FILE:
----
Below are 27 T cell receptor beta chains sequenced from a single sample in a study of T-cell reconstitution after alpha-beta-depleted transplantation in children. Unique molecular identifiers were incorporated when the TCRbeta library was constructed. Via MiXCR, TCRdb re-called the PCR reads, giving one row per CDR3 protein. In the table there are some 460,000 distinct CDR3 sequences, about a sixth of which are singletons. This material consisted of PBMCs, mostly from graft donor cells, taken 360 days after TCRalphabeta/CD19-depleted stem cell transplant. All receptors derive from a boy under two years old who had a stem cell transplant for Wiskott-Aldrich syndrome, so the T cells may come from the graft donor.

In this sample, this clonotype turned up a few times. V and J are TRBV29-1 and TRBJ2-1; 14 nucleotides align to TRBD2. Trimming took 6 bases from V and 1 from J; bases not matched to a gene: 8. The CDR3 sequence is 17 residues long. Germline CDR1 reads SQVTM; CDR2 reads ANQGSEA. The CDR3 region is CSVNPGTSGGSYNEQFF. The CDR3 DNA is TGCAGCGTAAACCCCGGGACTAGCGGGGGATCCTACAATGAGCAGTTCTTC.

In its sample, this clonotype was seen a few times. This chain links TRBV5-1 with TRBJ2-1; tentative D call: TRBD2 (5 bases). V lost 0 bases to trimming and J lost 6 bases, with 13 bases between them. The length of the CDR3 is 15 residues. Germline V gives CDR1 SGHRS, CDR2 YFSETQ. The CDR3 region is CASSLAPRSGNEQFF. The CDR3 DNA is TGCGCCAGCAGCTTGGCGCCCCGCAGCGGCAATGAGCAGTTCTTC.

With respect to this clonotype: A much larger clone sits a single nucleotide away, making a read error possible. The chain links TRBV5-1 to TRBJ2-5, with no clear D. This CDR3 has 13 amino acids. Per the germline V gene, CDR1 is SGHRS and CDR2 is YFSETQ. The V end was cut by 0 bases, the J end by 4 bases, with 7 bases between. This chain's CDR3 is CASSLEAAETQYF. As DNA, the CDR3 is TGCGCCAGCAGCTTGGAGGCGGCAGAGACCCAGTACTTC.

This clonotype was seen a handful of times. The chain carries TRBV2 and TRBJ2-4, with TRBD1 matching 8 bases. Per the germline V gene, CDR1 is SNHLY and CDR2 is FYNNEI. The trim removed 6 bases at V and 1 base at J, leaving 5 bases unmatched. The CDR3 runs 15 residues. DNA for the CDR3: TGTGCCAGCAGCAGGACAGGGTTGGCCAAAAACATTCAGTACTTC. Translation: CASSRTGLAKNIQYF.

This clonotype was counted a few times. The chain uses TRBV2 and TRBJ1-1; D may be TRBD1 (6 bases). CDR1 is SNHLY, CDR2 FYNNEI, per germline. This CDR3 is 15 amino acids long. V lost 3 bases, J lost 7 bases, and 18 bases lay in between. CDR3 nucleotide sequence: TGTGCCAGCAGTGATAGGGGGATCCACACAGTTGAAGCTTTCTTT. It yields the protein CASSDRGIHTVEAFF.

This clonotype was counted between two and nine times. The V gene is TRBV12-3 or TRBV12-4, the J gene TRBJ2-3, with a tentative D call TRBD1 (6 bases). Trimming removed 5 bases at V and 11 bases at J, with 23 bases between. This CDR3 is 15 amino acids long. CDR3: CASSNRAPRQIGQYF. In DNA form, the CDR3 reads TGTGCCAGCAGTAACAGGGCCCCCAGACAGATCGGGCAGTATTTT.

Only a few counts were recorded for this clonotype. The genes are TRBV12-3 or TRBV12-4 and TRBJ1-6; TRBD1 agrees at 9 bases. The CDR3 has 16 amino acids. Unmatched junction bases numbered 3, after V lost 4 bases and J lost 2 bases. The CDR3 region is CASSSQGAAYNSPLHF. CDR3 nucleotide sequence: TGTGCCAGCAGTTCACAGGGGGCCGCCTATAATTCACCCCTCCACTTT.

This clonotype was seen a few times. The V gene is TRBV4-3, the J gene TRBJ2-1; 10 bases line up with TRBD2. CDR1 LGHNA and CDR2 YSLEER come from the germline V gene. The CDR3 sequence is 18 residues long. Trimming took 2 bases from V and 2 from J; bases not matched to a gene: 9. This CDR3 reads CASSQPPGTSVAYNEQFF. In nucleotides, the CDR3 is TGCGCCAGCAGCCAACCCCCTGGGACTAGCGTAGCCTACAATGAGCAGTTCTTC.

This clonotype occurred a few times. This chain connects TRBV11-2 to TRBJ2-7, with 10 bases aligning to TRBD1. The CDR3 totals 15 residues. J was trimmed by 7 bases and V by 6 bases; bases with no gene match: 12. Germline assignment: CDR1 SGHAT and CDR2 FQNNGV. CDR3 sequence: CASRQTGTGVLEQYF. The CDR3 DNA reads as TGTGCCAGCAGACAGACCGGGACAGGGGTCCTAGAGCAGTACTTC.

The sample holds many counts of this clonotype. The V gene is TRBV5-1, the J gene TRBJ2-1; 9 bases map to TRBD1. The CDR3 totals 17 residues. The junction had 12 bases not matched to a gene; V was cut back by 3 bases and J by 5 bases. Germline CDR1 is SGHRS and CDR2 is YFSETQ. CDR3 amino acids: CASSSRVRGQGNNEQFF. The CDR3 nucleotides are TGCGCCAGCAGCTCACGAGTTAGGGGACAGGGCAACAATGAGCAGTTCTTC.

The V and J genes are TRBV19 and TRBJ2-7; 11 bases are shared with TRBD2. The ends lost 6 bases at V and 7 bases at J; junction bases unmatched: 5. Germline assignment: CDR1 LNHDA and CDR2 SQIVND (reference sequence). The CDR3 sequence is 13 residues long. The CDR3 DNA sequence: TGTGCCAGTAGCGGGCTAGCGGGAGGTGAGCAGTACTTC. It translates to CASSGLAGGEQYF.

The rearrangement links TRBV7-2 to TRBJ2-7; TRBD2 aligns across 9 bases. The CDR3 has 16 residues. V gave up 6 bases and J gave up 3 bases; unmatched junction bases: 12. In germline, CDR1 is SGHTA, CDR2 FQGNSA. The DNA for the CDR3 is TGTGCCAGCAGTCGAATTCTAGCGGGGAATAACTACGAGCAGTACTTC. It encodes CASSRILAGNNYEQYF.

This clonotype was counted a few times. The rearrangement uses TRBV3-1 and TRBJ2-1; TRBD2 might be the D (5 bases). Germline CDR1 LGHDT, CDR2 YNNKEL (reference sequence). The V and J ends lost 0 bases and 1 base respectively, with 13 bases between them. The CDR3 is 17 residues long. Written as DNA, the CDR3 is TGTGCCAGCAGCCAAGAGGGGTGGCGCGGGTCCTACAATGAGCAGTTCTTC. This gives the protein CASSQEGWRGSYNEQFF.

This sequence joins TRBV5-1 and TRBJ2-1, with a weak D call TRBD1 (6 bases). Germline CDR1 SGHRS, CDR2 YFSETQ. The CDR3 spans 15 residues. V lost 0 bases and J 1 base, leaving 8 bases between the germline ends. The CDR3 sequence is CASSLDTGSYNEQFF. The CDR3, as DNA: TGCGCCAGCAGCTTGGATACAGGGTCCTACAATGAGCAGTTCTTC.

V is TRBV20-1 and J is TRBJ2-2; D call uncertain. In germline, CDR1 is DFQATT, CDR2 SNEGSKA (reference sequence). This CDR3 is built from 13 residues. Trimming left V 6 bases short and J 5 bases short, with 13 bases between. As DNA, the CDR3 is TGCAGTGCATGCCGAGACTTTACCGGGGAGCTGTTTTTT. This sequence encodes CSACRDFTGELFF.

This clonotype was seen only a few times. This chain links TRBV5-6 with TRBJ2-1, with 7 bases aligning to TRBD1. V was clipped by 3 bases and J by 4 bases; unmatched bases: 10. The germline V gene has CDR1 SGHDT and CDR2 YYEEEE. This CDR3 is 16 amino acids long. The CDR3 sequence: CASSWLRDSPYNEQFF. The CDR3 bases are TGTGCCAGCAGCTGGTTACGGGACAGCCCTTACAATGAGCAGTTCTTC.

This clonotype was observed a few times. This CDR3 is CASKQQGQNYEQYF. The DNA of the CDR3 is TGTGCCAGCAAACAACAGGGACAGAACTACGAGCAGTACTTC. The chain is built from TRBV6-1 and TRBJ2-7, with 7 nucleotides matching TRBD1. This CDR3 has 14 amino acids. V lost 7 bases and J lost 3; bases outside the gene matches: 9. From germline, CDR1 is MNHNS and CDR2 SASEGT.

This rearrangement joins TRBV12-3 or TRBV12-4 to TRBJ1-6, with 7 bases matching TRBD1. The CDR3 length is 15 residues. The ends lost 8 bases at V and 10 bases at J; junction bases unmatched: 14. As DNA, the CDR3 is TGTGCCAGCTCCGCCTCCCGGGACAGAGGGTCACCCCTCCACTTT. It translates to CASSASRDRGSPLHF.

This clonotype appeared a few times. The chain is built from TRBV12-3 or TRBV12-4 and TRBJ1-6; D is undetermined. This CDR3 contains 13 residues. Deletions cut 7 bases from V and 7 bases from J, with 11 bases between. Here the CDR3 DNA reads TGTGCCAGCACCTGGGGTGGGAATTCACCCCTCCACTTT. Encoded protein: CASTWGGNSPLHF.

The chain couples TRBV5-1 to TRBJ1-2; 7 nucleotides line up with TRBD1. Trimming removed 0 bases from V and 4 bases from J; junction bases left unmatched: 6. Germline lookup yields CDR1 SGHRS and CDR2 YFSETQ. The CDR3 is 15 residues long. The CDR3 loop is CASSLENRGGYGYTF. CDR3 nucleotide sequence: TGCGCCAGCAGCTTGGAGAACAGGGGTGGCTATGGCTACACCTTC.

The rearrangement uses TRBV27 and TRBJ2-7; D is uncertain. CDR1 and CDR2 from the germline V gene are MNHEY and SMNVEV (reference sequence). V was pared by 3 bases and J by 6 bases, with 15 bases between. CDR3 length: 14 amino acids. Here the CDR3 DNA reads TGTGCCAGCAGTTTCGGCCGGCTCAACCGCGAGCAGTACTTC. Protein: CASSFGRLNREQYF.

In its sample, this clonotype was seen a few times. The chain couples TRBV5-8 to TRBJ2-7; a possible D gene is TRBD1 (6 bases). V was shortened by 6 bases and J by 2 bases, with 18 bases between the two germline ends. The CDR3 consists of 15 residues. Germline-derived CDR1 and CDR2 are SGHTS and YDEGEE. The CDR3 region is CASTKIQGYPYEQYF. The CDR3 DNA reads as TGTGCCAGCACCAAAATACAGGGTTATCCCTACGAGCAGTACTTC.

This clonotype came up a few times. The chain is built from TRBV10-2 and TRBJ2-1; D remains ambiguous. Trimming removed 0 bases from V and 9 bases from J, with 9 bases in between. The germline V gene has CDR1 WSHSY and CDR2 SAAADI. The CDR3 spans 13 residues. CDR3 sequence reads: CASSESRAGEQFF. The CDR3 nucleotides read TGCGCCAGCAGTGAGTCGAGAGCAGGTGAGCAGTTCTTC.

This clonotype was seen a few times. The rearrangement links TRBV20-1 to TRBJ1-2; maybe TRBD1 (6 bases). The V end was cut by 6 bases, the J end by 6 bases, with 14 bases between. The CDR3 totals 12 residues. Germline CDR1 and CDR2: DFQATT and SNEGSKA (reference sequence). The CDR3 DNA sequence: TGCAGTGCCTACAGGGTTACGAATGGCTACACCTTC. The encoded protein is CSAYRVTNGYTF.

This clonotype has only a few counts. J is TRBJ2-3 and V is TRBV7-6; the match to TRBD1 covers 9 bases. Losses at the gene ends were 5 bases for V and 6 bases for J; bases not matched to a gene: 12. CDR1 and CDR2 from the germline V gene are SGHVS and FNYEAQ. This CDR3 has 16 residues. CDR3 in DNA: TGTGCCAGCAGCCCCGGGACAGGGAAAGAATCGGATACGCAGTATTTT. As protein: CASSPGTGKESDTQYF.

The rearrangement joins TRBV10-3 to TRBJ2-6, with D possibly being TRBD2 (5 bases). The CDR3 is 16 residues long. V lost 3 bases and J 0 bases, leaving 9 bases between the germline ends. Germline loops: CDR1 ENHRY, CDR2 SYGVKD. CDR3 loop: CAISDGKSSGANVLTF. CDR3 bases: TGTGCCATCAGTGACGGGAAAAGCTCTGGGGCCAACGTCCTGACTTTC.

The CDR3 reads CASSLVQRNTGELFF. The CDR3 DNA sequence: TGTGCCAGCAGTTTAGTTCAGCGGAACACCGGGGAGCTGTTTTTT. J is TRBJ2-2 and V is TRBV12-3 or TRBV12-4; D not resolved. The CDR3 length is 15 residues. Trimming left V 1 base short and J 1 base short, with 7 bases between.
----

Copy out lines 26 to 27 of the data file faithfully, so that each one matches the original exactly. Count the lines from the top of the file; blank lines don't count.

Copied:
This clonotype has only a few counts. J is TRBJ2-3 and V is TRBV7-6; the match to TRBD1 covers 9 bases. Losses at the gene ends were 5 bases for V and 6 bases for J; bases not matched to a gene: 12. CDR1 and CDR2 from the germline V gene are SGHVS and FNYEAQ. This CDR3 has 16 residues. CDR3 in DNA: TGTGCCAGCAGCCCCGGGACAGGGAAAGAATCGGATACGCAGTATTTT. As protein: CASSPGTGKESDTQYF.

The rearrangement joins TRBV10-3 to TRBJ2-6, with D possibly being TRBD2 (5 bases). The CDR3 is 16 residues long. V lost 3 bases and J 0 bases, leaving 9 bases between the germline ends. Germline loops: CDR1 ENHRY, CDR2 SYGVKD. CDR3 loop: CAISDGKSSGANVLTF. CDR3 bases: TGTGCCATCAGTGACGGGAAAAGCTCTGGGGCCAACGTCCTGACTTTC.